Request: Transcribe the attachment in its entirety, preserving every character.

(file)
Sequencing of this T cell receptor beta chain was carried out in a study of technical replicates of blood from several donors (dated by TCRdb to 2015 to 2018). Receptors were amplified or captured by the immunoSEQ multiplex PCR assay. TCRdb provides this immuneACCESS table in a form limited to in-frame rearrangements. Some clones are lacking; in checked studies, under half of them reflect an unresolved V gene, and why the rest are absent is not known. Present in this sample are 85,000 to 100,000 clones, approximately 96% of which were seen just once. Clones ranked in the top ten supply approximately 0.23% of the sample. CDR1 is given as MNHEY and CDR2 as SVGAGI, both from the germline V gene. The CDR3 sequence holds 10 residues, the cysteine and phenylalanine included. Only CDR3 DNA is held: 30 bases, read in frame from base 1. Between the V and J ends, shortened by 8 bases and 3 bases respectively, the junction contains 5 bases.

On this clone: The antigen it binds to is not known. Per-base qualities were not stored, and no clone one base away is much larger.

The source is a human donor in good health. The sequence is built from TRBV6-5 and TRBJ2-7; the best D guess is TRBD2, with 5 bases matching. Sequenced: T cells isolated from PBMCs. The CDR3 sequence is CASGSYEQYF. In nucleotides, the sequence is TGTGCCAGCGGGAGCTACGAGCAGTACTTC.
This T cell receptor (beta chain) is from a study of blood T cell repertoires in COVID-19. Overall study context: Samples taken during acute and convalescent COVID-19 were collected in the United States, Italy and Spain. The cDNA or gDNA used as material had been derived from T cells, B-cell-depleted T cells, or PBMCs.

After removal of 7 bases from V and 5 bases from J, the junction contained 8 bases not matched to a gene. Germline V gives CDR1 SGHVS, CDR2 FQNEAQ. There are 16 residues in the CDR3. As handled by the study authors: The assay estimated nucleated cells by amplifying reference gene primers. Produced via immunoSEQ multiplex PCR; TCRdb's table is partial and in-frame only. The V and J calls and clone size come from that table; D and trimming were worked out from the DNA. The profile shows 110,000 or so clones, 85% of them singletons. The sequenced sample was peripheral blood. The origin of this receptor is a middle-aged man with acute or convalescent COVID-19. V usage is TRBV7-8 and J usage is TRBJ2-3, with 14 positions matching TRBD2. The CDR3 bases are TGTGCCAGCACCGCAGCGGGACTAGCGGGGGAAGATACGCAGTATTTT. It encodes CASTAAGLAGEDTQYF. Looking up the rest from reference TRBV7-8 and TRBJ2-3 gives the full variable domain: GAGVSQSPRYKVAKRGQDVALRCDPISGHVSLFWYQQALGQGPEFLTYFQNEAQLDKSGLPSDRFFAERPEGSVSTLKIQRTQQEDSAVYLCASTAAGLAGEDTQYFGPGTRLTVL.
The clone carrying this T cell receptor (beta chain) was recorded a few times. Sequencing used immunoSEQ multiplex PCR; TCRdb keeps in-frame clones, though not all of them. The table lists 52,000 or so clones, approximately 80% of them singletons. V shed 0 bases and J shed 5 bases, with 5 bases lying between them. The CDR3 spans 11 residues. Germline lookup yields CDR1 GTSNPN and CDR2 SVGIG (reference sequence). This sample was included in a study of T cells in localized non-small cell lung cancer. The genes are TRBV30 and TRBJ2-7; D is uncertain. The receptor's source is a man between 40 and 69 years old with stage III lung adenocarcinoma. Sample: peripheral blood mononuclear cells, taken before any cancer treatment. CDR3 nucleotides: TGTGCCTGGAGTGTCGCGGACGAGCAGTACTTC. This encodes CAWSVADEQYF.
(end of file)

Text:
Sequencing of this T cell receptor beta chain was carried out in a study of technical replicates of blood from several donors (dated by TCRdb to 2015 to 2018). Receptors were amplified or captured by the immunoSEQ multiplex PCR assay. TCRdb provides this immuneACCESS table in a form limited to in-frame rearrangements. Some clones are lacking; in checked studies, under half of them reflect an unresolved V gene, and why the rest are absent is not known. Present in this sample are 85,000 to 100,000 clones, approximately 96% of which were seen just once. Clones ranked in the top ten supply approximately 0.23% of the sample. CDR1 is given as MNHEY and CDR2 as SVGAGI, both from the germline V gene. The CDR3 sequence holds 10 residues, the cysteine and phenylalanine included. Only CDR3 DNA is held: 30 bases, read in frame from base 1. Between the V and J ends, shortened by 8 bases and 3 bases respectively, the junction contains 5 bases.

On this clone: The antigen it binds to is not known. Per-base qualities were not stored, and no clone one base away is much larger.

The source is a human donor in good health. The sequence is built from TRBV6-5 and TRBJ2-7; the best D guess is TRBD2, with 5 bases matching. Sequenced: T cells isolated from PBMCs. The CDR3 sequence is CASGSYEQYF. In nucleotides, the sequence is TGTGCCAGCGGGAGCTACGAGCAGTACTTC.
This T cell receptor (beta chain) is from a study of blood T cell repertoires in COVID-19. Overall study context: Samples taken during acute and convalescent COVID-19 were collected in the United States, Italy and Spain. The cDNA or gDNA used as material had been derived from T cells, B-cell-depleted T cells, or PBMCs.

After removal of 7 bases from V and 5 bases from J, the junction contained 8 bases not matched to a gene. Germline V gives CDR1 SGHVS, CDR2 FQNEAQ. There are 16 residues in the CDR3. As handled by the study authors: The assay estimated nucleated cells by amplifying reference gene primers. Produced via immunoSEQ multiplex PCR; TCRdb's table is partial and in-frame only. The V and J calls and clone size come from that table; D and trimming were worked out from the DNA. The profile shows 110,000 or so clones, 85% of them singletons. The sequenced sample was peripheral blood. The origin of this receptor is a middle-aged man with acute or convalescent COVID-19. V usage is TRBV7-8 and J usage is TRBJ2-3, with 14 positions matching TRBD2. The CDR3 bases are TGTGCCAGCACCGCAGCGGGACTAGCGGGGGAAGATACGCAGTATTTT. It encodes CASTAAGLAGEDTQYF. Looking up the rest from reference TRBV7-8 and TRBJ2-3 gives the full variable domain: GAGVSQSPRYKVAKRGQDVALRCDPISGHVSLFWYQQALGQGPEFLTYFQNEAQLDKSGLPSDRFFAERPEGSVSTLKIQRTQQEDSAVYLCASTAAGLAGEDTQYFGPGTRLTVL.
The clone carrying this T cell receptor (beta chain) was recorded a few times. Sequencing used immunoSEQ multiplex PCR; TCRdb keeps in-frame clones, though not all of them. The table lists 52,000 or so clones, approximately 80% of them singletons. V shed 0 bases and J shed 5 bases, with 5 bases lying between them. The CDR3 spans 11 residues. Germline lookup yields CDR1 GTSNPN and CDR2 SVGIG (reference sequence). This sample was included in a study of T cells in localized non-small cell lung cancer. The genes are TRBV30 and TRBJ2-7; D is uncertain. The receptor's source is a man between 40 and 69 years old with stage III lung adenocarcinoma. Sample: peripheral blood mononuclear cells, taken before any cancer treatment. CDR3 nucleotides: TGTGCCTGGAGTGTCGCGGACGAGCAGTACTTC. This encodes CAWSVADEQYF.